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Russia: Analysis From Washington--Toward A Healthy Society

Washington, 6 September 1996 (RFE/RL) -- Russian President Boris Yeltsin's announcement on Thursday that he will undergo treatment for a heart problem later this month and that he favors more openness about his health is reassuring and troubling.

It will certainly reassure many in Russia and elsewhere that Yeltsin's statement lays to rest much of the often wild speculation that has been circulating about him in recent weeks. And his suggestion that he and his aides will be more forthcoming in the future is likely to please everyone as well.

But Yeltsin's latest remarks will also trouble the same people for the three all too obvious reasons:

Even as he proclaimed a new openness, Yeltsin was far from totally forthcoming. As a result, instead of ending all the rumors about his health, he may in fact have caused still more, at least among the most skeptical.

Yeltsin and his aides created the problem that he says they will now solve. Both he and they have been assuring everyone until as recently as the day before his statement that the Russian president was fine and only needed to rest after his campaign for reelection.

The timing of Yeltsin's announcement -- precisely at a time when the Russian president's verdict on the agreement his national security chief Aleksandr Lebed reached on Chechnya -- could lead many to conclude that Yeltsin now may be exploiting his illness for many of the same reasons that he chose to conceal his condition in the past.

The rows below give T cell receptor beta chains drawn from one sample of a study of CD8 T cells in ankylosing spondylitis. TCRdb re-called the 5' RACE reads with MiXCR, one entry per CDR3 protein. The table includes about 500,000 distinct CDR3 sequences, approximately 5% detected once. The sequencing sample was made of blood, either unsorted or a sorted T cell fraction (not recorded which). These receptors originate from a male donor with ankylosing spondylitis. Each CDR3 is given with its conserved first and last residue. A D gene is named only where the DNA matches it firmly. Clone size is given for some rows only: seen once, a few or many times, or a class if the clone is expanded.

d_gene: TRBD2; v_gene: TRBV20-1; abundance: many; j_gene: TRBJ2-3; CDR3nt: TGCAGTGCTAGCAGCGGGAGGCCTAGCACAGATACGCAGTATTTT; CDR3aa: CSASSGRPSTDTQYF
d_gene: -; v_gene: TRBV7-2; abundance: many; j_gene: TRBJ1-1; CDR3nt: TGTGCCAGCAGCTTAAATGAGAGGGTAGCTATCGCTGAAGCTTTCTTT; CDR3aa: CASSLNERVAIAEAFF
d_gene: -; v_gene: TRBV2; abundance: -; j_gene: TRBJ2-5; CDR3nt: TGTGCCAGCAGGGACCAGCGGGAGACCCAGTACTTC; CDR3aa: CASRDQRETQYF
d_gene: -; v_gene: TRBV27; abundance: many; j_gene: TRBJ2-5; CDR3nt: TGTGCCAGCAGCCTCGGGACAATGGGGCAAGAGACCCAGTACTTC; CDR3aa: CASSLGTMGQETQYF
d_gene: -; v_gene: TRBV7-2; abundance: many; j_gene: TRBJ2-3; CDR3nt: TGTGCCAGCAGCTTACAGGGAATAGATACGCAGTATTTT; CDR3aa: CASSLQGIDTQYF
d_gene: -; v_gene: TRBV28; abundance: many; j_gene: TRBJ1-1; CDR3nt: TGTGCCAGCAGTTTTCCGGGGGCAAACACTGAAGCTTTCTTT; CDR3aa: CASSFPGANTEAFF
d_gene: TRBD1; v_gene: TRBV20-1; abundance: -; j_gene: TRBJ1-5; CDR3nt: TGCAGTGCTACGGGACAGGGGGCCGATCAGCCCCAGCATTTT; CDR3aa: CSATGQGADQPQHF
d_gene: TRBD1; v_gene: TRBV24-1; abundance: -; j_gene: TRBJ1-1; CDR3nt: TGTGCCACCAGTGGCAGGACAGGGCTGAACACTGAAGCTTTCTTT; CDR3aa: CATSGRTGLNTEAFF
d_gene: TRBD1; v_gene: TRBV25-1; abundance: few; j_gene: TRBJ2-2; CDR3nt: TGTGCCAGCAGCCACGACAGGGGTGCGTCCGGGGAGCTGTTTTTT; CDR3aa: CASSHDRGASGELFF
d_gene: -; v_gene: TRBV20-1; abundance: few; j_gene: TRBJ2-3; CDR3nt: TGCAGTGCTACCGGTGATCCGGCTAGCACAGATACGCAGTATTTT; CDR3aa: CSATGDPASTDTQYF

But beyond these immediate causes for concern are several more fundamental problems that the question of Yeltsin's health and the ways in which the Russian authorities talk about it inevitably raise.

Yeltsin's latest effort to portray himself as the champion of openness only underscores just how much control the Russian government still exercises over the Russian media on questions that touch central political issues. If Russia had a genuinely free press, neither Yeltsin's past denials nor his latest acknowledgment would have passed without serious challenge.

Moreover, the obsession with Yeltsin's health -- physical and otherwise -- highlights the extent to which the future of Russia depends on his personality rather than on any set of political institutions. That in turn indicates just how far Russia has yet to go to institutionalize even the achievements the Russian people and their government have made in the past five years.

And finally, Yeltsin's effort to play on the theme of the "good tsar with bad advisers" -- his implication that he wants to be more open than those around him -- points to another important continuity in Russian political culture, but one that Russia will have to overcome if it is to make the transition to democracy.

By suggesting that he alone enjoys this special relationship with the population, Yeltsin intentionally or not undermines the authority of all other political institutions. That may strengthen his own hand, but it does nothing for the strengthening of the system he has suggested he wants to put in place. Rather it strengthens the still strong authoritarian elements in the Russian political system.

But Yeltsin's latest acknowledgment does represent an important if still small step toward a more open and healthy society in Russia.